In 2011, Fox and the Spanish-language network Telemundo won the rights to broadcast the 2018 and 2022 World Cup in the U.S. for a record $1 billion dollars. Fox agreed to pay roughly $400 million and Telemundo will pay roughly $600 million. Flash forward, and the U.S. failed to make the World Cup. Was the investment worth it? The short answer is “yes.” With the 2018 World Cup around the corner, we surveyed a representative sample of 500 Hispanics and 360 non-Hispanics to understand how they engage with soccer on social media and how they plan to follow the World Cup. The insights gained from this information can be used by marketers to attract advertisers to their platform and maximize the opportunity the World Cup presents.
“In the beginning there was Spanish, and that was good.” Marketing in Spanish in the U.S. may not seem like an innovation from our purview in 2017, but when the first recognized full service Hispanic advertising agency in the United States opened up in 1962 it was a paradigm-shifting marketing event. It was one of the first times national brands and companies marketed their goods and services in the U.S. using a language other than English.
Many have speculated as to how Hispanic online search behavior differs or is similar to that of non-Hispanic Whites. Numerous studies have been conducted on the subject. Results often fall victim to the same issue, that respondents tend to tell researchers what they think we want to hear. But what we’re looking for is a better understanding of what these cohorts really do while searching online. To find out, we teamed up with the Google Multicultural team to conduct an ambitious study.
Marketers and market researchers working in the multicultural and cross-cultural space have long known the shortcomings of utilizing acculturation models for segmentation. Our conflicted national identity and increasing demographic diversity have created a cultural Rubik’s cube that resists classification. I’ve written on this topic several times and have proposed alternative segmentation tools but there has never been a viable replacement for the acculturation model so it has persisted, until now.
The automotive industry is showing early signs of becoming one of 2017’s fastest evolving industries. Our latest market research study, ThinkNow Drive™ reveals what’s driving automobile buying trends and habits among Total Market consumers. Watch as our street team takes over The Fade Factory Barber Shop in Burbank, CA. Learn what drives car purchases and the adoption of autonomous tech.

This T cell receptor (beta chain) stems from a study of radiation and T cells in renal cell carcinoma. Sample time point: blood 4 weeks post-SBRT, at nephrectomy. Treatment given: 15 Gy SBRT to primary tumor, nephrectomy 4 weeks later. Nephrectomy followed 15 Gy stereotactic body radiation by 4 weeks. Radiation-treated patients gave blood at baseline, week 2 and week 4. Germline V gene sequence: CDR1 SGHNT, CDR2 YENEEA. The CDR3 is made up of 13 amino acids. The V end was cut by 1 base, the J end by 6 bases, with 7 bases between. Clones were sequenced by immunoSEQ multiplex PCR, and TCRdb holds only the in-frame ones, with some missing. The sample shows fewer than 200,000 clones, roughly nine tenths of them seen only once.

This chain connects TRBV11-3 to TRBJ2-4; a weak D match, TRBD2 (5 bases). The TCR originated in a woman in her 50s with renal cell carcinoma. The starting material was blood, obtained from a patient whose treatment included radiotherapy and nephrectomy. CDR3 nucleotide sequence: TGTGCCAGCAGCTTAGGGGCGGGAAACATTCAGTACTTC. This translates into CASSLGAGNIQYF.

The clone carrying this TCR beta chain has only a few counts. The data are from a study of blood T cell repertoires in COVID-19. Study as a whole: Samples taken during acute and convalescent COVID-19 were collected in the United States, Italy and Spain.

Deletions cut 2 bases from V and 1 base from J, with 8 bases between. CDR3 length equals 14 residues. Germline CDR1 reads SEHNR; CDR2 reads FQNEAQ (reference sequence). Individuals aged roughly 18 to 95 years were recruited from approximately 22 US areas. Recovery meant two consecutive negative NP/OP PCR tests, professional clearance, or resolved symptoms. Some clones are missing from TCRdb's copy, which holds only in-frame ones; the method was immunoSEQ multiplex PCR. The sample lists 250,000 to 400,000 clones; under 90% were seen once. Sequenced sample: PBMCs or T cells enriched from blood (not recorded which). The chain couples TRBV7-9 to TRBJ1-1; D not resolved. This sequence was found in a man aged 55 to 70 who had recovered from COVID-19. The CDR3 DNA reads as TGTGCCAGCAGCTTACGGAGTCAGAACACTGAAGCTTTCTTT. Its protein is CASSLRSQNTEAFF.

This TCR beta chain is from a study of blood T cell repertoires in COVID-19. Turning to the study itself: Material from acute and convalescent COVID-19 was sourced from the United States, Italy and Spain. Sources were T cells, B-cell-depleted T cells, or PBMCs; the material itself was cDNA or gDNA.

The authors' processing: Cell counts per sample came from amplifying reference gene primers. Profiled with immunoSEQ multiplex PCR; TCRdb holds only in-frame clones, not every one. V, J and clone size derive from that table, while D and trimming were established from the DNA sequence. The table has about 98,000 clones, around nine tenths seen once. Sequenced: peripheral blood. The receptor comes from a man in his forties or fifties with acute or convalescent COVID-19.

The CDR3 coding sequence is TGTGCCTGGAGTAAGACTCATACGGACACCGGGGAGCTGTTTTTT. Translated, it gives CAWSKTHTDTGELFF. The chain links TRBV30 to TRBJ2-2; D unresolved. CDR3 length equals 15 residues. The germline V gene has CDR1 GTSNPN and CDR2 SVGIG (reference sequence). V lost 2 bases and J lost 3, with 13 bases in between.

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How Hispanic Attitudes Towards Family Influence Hispanic Advertising There was a time when nearly all U.S. Hispanics could be found in the West and Southwest. Now, the fastest growing Hispanic populations are in North Carolina and Georgia. Midwestern States, such as Iowa, have experienced triple-digit Hispanic population growth over the past fifteen years. In market research, we often use someone’s inherited race and culture as a way of predicting their preferences and behaviors. Does this approach still have value at a time when cultural groups are now dispersed across the country?
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Autonomous automobile technology is driving innovation in an industry hit hard by big economic swings and government bailouts. But the light at the end of the tunnel resides in consumers’ acceptance of newer technologies like driverless vehicles and less dependence on gasoline. At ThinkNow Research, we wanted to explore consumers’ attitudes toward these changes and how they impact vehicle purchasing habits.
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The automotive industry is showing early signs of becoming one of 2017’s fastest evolving industries. Electricity and hydrogen now power our vehicles straight out of the pages of a sci-fi thriller down paved streets that turn into our driveways. To better understand what’s driving this change, ThinkNow Research surveyed a representative sample of U.S. Hispanics, African-Americans, Asians, and non-Hispanic whites regarding their vehicle purchasing habits. ThinkNow Drive™ is our latest research study that focuses on automobile buying trends and habits.
Anyone who has ever attended a sporting event in Latin America can attest to the passion of Hispanic fandom. The songs, chants, dances, banners and other traditions are similar to fan behavior elsewhere but with the intensity dialed way up. In the U.S., Hispanic buying power recently surpassed Mexico’s entire GDP. When you add the fact that Hispanic consumer confidence is increasingly positive moving into 2017, you get a perfect storm of opportunity for U.S. sports leagues and franchises to harness Hispanic fan loyalty to elevate the entire industry.
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Multicultural marketing has created a marketing economy based on segmenting the population by ethnicity. While ethnicity segmentation has worked for the past several decades, as I pointed out in an earlier column, that foundation is starting to crack. Our industry is experiencing a paradigm shift. As we attempt to make sense of this existential crisis of marketing models, we should consider how we segment and why.